The Town of Lockport was incorporated February 2, 1824, when
it was split from the Town of Cambria and Royalton.
Although no Indian village sites have been located, many artifacts have been found dating back to 8,000 B.C. and the Neuter Indians.
Being part of the Erie-Ontario lowlands, there is a variety of soils that enable the growth of excellent fruits and vegetables which helped to attract settlers.
settlers came from many countries such as England, Scotland,
Germany, Ireland and Italy, often following Indian trails.
Many of these became roads in the 1800's and were frequently
named for the people residing there. Our best known road, though,
is Transit Road, and it had begun in 1798 as an 800 foot wide
corridor along the western edge of the Holland Land Survey.
It ran from the Pennsylvania line to Lake Ontario, a distance
of ninety two miles, and was the first of three toll roads
in the Town.
The history of the Town of Lockport changed radically when this area was chosen as the place where the Erie Barge Canal would ascend the escarpment. In 1825, when "our" section of the Grand Canal was started, there was a tavern on the "Niagara Road" at Cold Springs - which was then the western terminus of the canal. It also served as a stop for the mail on the way to Lewiston.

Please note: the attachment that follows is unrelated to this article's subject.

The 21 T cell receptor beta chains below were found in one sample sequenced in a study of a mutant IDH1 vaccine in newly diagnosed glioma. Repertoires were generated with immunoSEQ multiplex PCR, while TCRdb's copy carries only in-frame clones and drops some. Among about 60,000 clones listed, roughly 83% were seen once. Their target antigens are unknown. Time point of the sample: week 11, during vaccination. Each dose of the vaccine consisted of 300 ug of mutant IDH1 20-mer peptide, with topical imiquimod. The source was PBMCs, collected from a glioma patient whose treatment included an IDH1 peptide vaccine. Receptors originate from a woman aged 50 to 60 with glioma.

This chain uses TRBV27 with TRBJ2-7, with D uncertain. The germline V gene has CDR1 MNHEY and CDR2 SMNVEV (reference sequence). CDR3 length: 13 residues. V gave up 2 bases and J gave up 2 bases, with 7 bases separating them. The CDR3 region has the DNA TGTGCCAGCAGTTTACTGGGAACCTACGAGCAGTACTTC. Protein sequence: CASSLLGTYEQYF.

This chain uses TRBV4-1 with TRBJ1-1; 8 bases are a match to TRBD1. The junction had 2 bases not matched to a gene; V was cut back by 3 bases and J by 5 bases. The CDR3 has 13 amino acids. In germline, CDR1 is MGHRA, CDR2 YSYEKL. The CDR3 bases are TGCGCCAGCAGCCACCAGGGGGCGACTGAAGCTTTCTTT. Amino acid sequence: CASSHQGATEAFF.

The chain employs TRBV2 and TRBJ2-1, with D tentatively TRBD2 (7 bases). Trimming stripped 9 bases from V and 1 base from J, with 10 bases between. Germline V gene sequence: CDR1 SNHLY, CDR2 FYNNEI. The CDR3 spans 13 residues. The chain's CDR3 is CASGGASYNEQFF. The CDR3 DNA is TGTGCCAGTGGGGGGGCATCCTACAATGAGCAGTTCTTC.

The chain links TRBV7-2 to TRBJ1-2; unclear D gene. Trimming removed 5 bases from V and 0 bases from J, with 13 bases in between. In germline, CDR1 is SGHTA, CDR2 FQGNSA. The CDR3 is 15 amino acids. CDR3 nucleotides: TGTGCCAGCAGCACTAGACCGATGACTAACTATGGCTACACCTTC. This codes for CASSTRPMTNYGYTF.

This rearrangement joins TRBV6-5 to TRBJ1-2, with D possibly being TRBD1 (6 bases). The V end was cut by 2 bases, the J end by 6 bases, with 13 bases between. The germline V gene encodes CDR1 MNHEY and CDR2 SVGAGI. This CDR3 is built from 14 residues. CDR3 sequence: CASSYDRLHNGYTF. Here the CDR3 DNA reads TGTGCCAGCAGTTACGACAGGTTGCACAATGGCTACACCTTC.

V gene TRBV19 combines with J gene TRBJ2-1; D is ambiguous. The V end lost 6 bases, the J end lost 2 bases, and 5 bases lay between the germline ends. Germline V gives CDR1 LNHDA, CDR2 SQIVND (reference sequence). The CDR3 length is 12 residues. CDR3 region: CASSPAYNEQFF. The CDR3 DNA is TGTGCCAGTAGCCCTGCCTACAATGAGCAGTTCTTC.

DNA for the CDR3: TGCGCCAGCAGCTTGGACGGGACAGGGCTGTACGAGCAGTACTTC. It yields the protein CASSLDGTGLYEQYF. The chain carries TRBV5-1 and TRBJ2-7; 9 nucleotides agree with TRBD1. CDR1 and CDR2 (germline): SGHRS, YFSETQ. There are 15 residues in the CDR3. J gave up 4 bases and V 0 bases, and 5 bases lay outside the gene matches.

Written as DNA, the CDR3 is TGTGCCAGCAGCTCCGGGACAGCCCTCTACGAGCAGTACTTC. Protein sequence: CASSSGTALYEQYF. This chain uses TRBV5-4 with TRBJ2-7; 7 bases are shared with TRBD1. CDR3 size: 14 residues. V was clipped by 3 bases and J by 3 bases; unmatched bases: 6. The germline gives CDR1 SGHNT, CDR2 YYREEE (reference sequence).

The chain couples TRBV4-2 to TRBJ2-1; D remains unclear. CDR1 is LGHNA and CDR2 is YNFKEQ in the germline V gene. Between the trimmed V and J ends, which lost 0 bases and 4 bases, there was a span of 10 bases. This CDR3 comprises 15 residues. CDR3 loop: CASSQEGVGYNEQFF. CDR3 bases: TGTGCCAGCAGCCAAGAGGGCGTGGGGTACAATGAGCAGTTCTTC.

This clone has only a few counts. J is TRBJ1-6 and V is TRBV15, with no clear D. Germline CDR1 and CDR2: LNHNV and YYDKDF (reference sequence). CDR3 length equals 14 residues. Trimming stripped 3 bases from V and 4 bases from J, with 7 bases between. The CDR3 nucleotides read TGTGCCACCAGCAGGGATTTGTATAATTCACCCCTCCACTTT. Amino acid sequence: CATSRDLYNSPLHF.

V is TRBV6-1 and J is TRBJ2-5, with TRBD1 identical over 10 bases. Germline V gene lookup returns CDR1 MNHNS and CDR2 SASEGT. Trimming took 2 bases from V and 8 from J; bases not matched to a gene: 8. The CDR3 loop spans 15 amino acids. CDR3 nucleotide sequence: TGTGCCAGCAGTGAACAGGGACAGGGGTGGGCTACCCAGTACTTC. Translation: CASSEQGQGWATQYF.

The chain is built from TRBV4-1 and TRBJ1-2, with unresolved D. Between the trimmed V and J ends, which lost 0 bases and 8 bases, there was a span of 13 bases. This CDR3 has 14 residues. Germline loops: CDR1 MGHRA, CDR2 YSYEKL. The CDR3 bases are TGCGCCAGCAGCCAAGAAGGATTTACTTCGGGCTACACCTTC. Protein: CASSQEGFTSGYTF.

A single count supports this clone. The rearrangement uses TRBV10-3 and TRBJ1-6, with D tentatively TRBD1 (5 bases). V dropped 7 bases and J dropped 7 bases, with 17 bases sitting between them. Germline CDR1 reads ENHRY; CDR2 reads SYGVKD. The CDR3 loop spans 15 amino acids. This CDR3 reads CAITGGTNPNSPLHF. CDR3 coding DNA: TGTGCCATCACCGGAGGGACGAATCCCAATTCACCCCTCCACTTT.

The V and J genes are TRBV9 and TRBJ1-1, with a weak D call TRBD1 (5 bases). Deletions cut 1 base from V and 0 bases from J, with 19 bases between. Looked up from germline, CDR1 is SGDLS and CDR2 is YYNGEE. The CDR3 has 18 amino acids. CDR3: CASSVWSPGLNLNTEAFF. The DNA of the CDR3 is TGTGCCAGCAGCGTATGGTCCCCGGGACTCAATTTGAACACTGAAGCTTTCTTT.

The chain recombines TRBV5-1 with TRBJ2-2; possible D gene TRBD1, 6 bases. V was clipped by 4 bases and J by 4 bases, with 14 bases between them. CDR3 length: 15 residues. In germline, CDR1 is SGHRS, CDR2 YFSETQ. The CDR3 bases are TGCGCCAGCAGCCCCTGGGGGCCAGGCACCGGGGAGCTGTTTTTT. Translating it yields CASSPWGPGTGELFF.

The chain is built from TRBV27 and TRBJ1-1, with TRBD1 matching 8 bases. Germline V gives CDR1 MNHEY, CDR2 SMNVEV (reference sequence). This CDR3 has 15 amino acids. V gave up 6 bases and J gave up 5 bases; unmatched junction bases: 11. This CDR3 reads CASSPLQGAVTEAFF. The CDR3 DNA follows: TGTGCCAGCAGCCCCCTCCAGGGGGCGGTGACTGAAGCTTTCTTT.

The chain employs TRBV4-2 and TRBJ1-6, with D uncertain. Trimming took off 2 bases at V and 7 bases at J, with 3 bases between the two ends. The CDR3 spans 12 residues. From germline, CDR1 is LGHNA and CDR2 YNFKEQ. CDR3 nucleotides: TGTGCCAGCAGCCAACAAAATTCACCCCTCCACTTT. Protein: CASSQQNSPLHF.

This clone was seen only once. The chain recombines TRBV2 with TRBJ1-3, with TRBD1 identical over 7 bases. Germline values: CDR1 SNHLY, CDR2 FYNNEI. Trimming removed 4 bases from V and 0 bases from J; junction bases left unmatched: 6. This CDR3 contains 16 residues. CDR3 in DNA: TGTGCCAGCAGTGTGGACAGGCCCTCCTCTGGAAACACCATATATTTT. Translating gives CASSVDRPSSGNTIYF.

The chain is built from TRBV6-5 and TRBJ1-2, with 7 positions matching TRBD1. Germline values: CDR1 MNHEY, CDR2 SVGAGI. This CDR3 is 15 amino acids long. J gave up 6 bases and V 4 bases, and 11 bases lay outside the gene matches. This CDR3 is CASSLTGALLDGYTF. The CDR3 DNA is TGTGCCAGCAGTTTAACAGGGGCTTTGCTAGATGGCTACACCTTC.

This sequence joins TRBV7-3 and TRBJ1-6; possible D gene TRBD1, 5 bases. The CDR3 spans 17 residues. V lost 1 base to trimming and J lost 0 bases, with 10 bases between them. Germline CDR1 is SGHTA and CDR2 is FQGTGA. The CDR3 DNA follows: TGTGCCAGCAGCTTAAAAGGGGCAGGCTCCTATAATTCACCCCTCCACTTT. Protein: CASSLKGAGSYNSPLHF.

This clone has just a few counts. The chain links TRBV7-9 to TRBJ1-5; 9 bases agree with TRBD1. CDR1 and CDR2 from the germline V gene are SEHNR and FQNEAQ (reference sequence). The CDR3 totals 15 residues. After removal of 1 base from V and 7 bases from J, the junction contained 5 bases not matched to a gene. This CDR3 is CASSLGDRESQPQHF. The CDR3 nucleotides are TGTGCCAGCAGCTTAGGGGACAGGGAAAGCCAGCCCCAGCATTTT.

original canal was twenty feet wide and four feet deep, limiting
the size and number of boats used, and has been enlarged twice;
first in 1860 then again in 1909. Today, however, there is
little commercial traffic, but it has become a favorite recreational
attraction. Concerts are held in the park located at the wide
waters (original barge turn-around) and the towpath is frequented
by fishermen, bicyclists, walkers, joggers as well as dog
one time, there were several railroads running through the town,
and even a trolley line which ran from Buffalo to Olcott on Lake
Ontario. Conrail was formerly Penn Central. Recently, New York
State Electric and Gas built a line to the Somerset Power Plant,
and a spur has been put into the Town I.D.A. Park.
has always been an important part of our Town, and before
consolidation in 1956, there were sixteen one-room schools
here. The District 5 "Pomeroy" school has been renovated
by the Town of Lockport Historical Society, and is used for
meetings and demonstrations of the techniques used by Dr.
Ruth Muck when she taught there. Meetings are held the third
Monday of every month except July and August. The original
school bell is rung at their "Old Schoolhouse Day"
fund-raiser. Many of the other schools were sold, rebuilt
or destroyed. Currently, there is only one active school located
within the Town of Lockport, George Southard Elementary. It
is the largest elementary school within the Lockport City
School District, one of five school districts in the Town.
Cornell Cooperative Extension offers activities of interest to everyone from the five to seven year old "Cloverbuds" to adults. The 4-H is not just about farming and livestock, but offers workshops and challenges that vary from gardening, modeling, nutrition and animal care to dinner theater, tours, and ecology concerns. They provide a 24-hour phone service for questions from the community.
The Niagara County Fair is held on these grounds the first week in August and features 4-H projects and activities for all ages. Rides, food, competitions and entertainment are part of the festivities.